At its heart, our approach is about working with our patients to help them make better dietary choices, particularly around cutting sugar and starchy carbohydrates. The approach has developed a lot since we started in 2013. Initially we concentrated on ‘mild’ T2D—those just on metformin or managing the condition by diet alone—but over time our confidence has grown. We now regularly help people with T2D reduce or even give up insulin. We have recorded 85 cases of drug-free T2D remission to date (data on file) and, according to national data available from OpenPrescribing.net,10 we have the lowest spend in our CCG on diabetes drugs per 1000 of the population. We currently spend about £50,000 a year less than is the average T2D drugs budget in the local area.

In summary, cutting sugar and starchy carbohydrates is one way to work with your patients to improve their health. For many patients, drug-free T2D remission is a realistic goal, bringing hope to patients and clinicians alike.

Dr David Unwin

GP, Norwood Surgery

RCGP National Champion for Collaborative Care and Support Planning in Obesity and Diabetes and RCGP Clinical Expert in Diabetes

Key points

  • The pilot programme was initiated at Norwood Surgery in Southport based on the rationale that T2D control depends on reducing the dietary load of glucose
  • Patients understand that sugar itself is an unhealthy choice, but are generally unaware that starchy carbohydrates (such as bread, rice, and potatoes) also digest down into significant amounts of glucose
  • The concern over dietary glycaemic load is underpinned by recommendations in NICE Guideline 28, which encourage high-fibre, low-GI sources of carbohydrate
  • Low-carbohydrate diets can interact with diabetes medications and there are number of considerations that clinicians should be aware of before advising patients to take part
  • A number of factors contributed to the success of the low-carbohydrate diet initiative:
    • patients were informed about the programme and then made a personal decision about whether to take part
    • group consultations were held to support participants and patients/carers were also encouraged to attend
    • focusing on a participant’s personal health goals at the outset engendered a more collaborative approach to their care
  • Out of 175 participants who reported following a low-carbohydrate diet for an average of 30 months, 85 individuals achieved drug-free T2D remission—significant improvements were observed across all cardiometabolic markers
  • The programme also led to significant savings due to reduced spending on diabetes prescribing
  • A low-carbohydrate diet can make drug-free T2D remission a realistic goal.

T2D=type 2 diabetes; GI=glycaemic index


  1. NICE. Type 2 diabetes in adults: management. NICE, 2015 (updated 2019). Available at: www.nice.org.uk/ng28
  2. Unwin D, Haslam D, Livesey G. It is the glycaemic response to, not the carbohydrate content of food that maters in diabetes and obesity: The glycaemic index revisited. Journal of Insulin Resistance 2016; 1 (1). Available at: insulinresistance.org/index.php/jir/article/view/8/11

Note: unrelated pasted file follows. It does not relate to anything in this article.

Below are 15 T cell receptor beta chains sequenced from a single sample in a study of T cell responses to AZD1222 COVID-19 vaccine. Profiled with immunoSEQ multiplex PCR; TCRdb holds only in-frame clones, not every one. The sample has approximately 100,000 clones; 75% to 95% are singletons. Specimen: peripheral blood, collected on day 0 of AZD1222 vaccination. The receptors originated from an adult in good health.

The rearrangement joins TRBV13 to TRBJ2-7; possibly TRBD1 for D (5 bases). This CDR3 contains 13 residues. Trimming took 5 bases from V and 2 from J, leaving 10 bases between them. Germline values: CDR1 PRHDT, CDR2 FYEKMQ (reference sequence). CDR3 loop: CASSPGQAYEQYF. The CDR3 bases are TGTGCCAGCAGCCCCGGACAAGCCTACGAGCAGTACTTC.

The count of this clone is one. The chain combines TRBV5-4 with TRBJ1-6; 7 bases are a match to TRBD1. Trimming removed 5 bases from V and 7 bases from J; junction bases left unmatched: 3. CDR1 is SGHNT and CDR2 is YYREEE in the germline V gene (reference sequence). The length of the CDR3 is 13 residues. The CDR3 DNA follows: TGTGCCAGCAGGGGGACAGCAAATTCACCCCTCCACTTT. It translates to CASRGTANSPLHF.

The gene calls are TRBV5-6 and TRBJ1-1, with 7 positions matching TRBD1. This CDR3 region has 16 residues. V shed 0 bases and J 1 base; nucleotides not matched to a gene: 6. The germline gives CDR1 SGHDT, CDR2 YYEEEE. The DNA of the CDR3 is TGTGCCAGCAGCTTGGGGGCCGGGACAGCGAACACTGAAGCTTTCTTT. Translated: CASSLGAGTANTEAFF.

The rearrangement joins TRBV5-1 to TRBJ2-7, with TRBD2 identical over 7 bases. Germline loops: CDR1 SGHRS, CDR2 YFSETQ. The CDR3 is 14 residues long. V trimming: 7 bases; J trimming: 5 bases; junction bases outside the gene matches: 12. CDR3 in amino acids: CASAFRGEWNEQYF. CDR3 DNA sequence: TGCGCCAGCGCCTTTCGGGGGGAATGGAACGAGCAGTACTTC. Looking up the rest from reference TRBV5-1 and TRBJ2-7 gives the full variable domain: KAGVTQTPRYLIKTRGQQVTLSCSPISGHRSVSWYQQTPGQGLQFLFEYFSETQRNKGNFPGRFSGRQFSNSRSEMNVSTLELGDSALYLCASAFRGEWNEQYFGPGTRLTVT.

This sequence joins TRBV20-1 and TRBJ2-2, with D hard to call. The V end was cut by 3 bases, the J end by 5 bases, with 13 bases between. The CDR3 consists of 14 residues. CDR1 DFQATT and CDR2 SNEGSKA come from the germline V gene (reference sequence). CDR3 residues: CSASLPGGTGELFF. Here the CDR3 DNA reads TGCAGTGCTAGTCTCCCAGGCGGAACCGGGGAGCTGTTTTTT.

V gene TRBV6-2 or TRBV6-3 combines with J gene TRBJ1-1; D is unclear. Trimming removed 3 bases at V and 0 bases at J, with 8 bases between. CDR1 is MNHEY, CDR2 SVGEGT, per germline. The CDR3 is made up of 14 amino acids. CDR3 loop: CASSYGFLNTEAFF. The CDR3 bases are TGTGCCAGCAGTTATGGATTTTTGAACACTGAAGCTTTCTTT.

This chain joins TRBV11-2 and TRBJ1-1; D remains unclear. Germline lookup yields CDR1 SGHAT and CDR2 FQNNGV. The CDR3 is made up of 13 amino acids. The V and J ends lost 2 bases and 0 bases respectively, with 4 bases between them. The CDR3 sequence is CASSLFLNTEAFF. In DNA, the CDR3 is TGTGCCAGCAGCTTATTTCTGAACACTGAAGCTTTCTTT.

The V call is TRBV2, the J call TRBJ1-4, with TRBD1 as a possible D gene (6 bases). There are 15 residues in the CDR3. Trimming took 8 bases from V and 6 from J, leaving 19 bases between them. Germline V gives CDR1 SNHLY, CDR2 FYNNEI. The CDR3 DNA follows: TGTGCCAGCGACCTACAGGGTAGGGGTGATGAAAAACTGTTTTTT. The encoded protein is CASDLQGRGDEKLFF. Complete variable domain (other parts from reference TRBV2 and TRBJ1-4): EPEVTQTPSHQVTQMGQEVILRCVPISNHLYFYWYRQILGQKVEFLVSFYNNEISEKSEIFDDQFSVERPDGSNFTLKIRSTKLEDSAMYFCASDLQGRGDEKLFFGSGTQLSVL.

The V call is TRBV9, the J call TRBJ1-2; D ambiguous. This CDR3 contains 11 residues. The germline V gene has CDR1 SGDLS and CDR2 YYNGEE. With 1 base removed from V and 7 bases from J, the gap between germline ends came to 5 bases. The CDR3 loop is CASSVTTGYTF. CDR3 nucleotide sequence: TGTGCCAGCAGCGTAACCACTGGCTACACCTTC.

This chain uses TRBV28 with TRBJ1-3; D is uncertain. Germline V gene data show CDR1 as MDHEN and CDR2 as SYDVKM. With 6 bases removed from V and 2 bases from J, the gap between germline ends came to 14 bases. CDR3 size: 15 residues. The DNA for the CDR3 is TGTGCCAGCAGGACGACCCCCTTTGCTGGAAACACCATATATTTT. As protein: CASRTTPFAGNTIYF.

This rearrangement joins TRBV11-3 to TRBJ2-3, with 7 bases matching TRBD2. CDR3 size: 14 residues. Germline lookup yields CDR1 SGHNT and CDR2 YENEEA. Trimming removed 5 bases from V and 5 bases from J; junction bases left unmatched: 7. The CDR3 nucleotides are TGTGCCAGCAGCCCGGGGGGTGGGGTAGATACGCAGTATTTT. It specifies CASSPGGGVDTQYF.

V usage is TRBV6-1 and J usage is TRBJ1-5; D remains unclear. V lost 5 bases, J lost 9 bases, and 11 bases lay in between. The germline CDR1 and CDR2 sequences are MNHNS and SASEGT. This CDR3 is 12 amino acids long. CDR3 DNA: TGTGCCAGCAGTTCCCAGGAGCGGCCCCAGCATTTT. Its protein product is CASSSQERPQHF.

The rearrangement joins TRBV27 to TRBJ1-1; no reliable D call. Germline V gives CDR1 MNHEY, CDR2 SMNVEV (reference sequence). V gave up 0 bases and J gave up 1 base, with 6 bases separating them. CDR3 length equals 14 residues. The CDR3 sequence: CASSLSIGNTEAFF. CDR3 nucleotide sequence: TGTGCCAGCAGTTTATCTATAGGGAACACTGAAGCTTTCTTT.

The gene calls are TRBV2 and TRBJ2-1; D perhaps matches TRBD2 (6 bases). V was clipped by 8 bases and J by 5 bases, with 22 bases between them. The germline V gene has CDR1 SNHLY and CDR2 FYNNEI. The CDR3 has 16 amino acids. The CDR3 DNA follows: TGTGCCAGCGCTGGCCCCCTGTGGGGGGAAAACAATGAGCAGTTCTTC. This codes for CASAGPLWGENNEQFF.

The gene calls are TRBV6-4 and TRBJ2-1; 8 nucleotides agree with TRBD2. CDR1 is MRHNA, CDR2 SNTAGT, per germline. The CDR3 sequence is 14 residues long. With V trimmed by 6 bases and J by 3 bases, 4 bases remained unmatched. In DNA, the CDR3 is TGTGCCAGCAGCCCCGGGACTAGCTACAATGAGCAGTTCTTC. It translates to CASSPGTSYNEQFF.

3. Unwin D, Unwin J. Low carbohydrate diet to achieve weight loss and improve HbA1c in type 2 diabetes and pre-diabetes: experience from one general practice. Practical Diabetes 2014; 31 (2): 76–79.
  4. Unwin J, Unwin D. A simple model to find patient hope for positive lifestyle changes: GRIN. Journal of Holistic Healthcare 2019; 16 (2): 18–22. Available at: bhma.org/a-simple-model-to-find-patient-hope-for-positive-lifestyle-changes-grin/
  5. Murdoch C, Unwin D, Cavan D et al. Adapting diabetes medication for low carbohydrate management of type 2 diabetes: a practical guide. Br J Gen Pract 2019; 69 (684): 360–361. Available at: www.ncbi.nlm.nih.gov/pmc/articles/PMC6592353/
  6. Unwin D, Tobin S, Murray S et al. Substantial and sustained improvements in blood pressure, weight and lipid profiles from a carbohydrate restricted diet: an observational study of insulin resistant patients in primary care. Int J Environ Res and Public Health 2019; 16 (15): 2680.
  7. Unwin D, Khalid A, Unwin J et al. Insights from a general practice service evaluation supporting a lower carbohydrate diet in patients with type 2 diabetes mellitus and prediabetes: a secondary analysis of routine clinic data including HbA1c, weight and prescribing over 6 years. BMJ Nutrition, Prevention & Health 2020; 0. doi:10.1136/ bmjnph-2020-000072
  8. McCombie L, Leslie W, Taylor R et al. Beating type 2 diabetes into remission. BMJ 2017; 358: j4030.
  9. Gjuladin-Hellon T, Davies I, Penson P, Amiri Baghbadorani R. Effects of carbohydrate-restricted diets on low-density lipoprotein cholesterol levels in overweight and obese adults: a systematic review and meta-analysis. Nutr Rev 2019; 77 (3): 161–180.
  10. OpenPrescribing website. Analyse. Search GP prescribing data. Available at: openprescribing.net/analyse/#org=practice&orgIds=N84008&numIds=6.1.2&denom=total_list_size&selectedTab=summary (accessed 14 December 2020).
  11. Unwin D, Lake I. Type 2 diabetes and the low GI diet. RCGP eLearning course 2018 (updated 2020). Available at: elearning.rcgp.org.uk/course/info.php?id=291
  12. Smith G, Shankaran M, Yoshino M et al. Insulin resistance drives hepatic de novo lipogenesis in nonalcoholic fatty liver disease. J Clin Invest 2020; 130 (3): 1453–1460.
  13. Araújo A, Rosso N, Bedogni G et al. Global epidemiology of non-alcoholic fatty liver disease/non-alcoholic steatohepatitis: What we need in the future. Liver Int 2018; 38 (Suppl 1): 47–51.
  14. Taylor R. Banting Memorial lecture 2012: reversing the twin cycles of type 2 diabetes. Diabet Med 2013; 30 (3): 267–275.